Courtesy Reuters

Prerequisites to Monetary Stabilization

THE international gold standard worked reasonably well before the World War -- so well, indeed, that with hardly a dissenting voice it was reëstablished at the earliest possible moment after peace had been made. The return was accomplished in the belief that monetary stability would provide a basis for necessary readjustments in the wider field of financial and trading relationships which had been distorted during the conflict and the years immediately following. These anticipations were grievously disappointed. The restored gold standard did not prove an effective means of promoting economic stability, and, within a decade, it was everywhere abandoned. In some countries the action was unavoidable; in others it was taken as a voluntary measure of monetary policy.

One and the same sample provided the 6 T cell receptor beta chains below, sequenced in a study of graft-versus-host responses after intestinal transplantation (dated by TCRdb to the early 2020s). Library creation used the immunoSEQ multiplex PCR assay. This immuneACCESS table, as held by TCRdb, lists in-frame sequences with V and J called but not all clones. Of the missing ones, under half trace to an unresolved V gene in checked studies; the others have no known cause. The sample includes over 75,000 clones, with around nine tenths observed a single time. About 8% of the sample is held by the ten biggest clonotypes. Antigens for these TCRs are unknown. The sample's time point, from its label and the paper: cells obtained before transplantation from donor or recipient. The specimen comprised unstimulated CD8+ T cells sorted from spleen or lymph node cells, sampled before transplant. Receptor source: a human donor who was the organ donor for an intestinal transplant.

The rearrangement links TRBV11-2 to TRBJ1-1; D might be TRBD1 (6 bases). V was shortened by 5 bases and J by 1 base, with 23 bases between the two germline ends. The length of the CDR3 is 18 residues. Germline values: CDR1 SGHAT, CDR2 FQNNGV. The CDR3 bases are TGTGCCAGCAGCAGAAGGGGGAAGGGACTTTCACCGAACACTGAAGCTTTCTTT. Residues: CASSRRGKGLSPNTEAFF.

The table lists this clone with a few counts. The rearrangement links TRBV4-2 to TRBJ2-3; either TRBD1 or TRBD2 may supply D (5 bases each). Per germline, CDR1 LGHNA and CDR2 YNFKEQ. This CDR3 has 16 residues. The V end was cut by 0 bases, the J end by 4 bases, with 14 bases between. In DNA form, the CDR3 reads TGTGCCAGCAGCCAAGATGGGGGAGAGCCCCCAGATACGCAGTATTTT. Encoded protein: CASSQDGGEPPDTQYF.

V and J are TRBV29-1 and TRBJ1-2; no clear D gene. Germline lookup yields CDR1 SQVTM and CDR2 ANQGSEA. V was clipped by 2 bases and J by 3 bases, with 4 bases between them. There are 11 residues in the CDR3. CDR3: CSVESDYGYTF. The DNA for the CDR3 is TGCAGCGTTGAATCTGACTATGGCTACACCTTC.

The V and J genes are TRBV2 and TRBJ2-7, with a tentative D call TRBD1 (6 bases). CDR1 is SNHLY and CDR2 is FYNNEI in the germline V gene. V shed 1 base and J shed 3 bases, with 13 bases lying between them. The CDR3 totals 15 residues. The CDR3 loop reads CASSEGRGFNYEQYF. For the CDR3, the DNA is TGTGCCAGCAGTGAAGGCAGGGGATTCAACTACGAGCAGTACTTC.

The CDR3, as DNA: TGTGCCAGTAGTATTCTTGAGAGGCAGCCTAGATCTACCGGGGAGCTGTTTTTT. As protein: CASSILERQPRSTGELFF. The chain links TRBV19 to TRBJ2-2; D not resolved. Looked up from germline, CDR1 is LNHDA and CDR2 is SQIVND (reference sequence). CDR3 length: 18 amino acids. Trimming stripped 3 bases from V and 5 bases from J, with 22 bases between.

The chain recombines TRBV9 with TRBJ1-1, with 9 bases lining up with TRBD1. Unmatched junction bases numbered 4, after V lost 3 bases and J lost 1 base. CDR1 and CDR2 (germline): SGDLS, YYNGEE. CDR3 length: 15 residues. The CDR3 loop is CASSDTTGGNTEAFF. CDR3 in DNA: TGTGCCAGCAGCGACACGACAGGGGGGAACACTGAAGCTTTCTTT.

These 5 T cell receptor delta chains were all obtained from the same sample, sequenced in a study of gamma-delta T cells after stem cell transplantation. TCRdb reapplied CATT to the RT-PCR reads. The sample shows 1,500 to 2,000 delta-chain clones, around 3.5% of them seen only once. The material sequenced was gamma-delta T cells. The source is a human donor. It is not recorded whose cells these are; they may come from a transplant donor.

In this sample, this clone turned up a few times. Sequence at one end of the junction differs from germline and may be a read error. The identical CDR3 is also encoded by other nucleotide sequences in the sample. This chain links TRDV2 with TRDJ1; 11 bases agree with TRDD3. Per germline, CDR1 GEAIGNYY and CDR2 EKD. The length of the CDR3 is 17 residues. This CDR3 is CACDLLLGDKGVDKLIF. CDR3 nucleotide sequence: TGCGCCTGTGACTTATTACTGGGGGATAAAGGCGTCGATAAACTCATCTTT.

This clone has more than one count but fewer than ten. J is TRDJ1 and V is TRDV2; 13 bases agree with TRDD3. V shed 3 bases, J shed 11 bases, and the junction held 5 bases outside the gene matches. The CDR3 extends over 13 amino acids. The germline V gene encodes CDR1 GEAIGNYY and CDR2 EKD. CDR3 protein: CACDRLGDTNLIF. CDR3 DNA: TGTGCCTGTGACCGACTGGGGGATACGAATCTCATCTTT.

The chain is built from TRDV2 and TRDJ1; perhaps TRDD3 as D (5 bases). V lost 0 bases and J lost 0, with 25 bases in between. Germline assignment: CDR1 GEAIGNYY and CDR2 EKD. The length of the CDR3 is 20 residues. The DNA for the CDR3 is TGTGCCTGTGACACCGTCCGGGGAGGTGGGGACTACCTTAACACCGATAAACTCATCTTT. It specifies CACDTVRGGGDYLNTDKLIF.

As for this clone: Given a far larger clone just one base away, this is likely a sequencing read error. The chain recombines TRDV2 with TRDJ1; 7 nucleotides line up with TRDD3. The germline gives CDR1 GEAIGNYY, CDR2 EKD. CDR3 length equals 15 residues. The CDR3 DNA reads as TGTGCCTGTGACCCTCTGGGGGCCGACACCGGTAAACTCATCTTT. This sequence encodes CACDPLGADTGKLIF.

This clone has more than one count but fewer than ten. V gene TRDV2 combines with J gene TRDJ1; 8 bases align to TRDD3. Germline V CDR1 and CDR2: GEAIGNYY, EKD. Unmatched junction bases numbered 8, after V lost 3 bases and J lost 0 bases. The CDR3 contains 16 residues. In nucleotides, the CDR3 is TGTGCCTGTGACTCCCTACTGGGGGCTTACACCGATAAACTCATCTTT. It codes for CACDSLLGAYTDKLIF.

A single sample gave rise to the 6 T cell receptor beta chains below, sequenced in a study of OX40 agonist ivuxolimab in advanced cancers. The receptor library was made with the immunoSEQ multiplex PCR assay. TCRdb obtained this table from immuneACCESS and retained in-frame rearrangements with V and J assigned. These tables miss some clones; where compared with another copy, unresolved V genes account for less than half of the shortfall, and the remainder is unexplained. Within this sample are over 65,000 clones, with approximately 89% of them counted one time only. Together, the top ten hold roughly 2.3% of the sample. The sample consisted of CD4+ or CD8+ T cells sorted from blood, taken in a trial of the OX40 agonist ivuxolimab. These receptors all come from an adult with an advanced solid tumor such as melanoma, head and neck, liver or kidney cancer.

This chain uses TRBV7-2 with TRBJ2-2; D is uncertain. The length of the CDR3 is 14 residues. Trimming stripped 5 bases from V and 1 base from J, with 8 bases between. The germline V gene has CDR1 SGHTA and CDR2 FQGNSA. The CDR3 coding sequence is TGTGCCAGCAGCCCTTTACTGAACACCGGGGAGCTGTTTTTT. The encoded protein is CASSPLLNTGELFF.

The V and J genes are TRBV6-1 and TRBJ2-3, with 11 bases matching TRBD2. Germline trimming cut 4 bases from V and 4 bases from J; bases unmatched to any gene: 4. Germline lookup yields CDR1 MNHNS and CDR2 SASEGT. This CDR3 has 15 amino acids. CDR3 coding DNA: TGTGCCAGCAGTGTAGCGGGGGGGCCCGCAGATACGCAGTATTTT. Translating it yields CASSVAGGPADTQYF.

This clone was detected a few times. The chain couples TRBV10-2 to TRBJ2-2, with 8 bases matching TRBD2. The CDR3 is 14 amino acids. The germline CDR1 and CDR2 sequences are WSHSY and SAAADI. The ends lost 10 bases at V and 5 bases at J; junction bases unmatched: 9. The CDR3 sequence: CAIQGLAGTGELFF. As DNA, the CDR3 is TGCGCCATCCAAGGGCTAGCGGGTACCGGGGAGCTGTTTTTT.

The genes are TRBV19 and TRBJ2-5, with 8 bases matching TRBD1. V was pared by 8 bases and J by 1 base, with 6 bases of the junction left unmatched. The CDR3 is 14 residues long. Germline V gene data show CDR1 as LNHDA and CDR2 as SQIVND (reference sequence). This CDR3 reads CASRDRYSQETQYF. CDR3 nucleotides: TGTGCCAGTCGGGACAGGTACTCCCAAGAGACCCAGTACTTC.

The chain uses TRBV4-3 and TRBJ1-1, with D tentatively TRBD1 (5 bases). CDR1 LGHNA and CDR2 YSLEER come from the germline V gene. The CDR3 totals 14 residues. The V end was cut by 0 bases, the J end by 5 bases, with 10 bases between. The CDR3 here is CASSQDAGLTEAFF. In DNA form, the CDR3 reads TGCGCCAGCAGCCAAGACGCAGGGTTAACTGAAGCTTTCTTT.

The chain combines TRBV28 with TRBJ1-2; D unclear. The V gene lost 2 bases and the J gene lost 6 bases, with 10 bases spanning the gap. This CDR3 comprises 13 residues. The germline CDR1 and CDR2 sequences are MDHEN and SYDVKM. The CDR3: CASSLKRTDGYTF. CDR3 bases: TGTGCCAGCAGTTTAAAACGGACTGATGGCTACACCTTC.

This striking difference in the results obtained from the gold standard in the prewar and postwar periods was not primarily due to intervening changes of a monetary character such as variations in the amount of monetary gold stocks, in exchange parities, in banking organization and in credit policies. The gold standard worked well in the prewar period because all the more important commercial countries were not far from financial and trading equilibrium. This position was maintained through the persuasive influence exerted under the gold standard, tending to check departures from equilibrium before they became so extreme as to involve difficult changes in costs and in the employment of labor and capital. Of course, payments were never in exact balance. Now one country and then another would experience an unfavorable balance of payments, reflecting fluctuations in export and import trade, tourists expenditures, shipping charges and the like, as well as on account of capital movements. But such unbalanced situations did not become so extreme as to require intolerably difficult changes in the structure of costs and prices. In the postwar period the departure from equilibrium was so extreme that adjustments under the pressure exerted by gold movements seemed impracticable. Immediate collapse was threatened. At all events, policies of coöperative support were adopted

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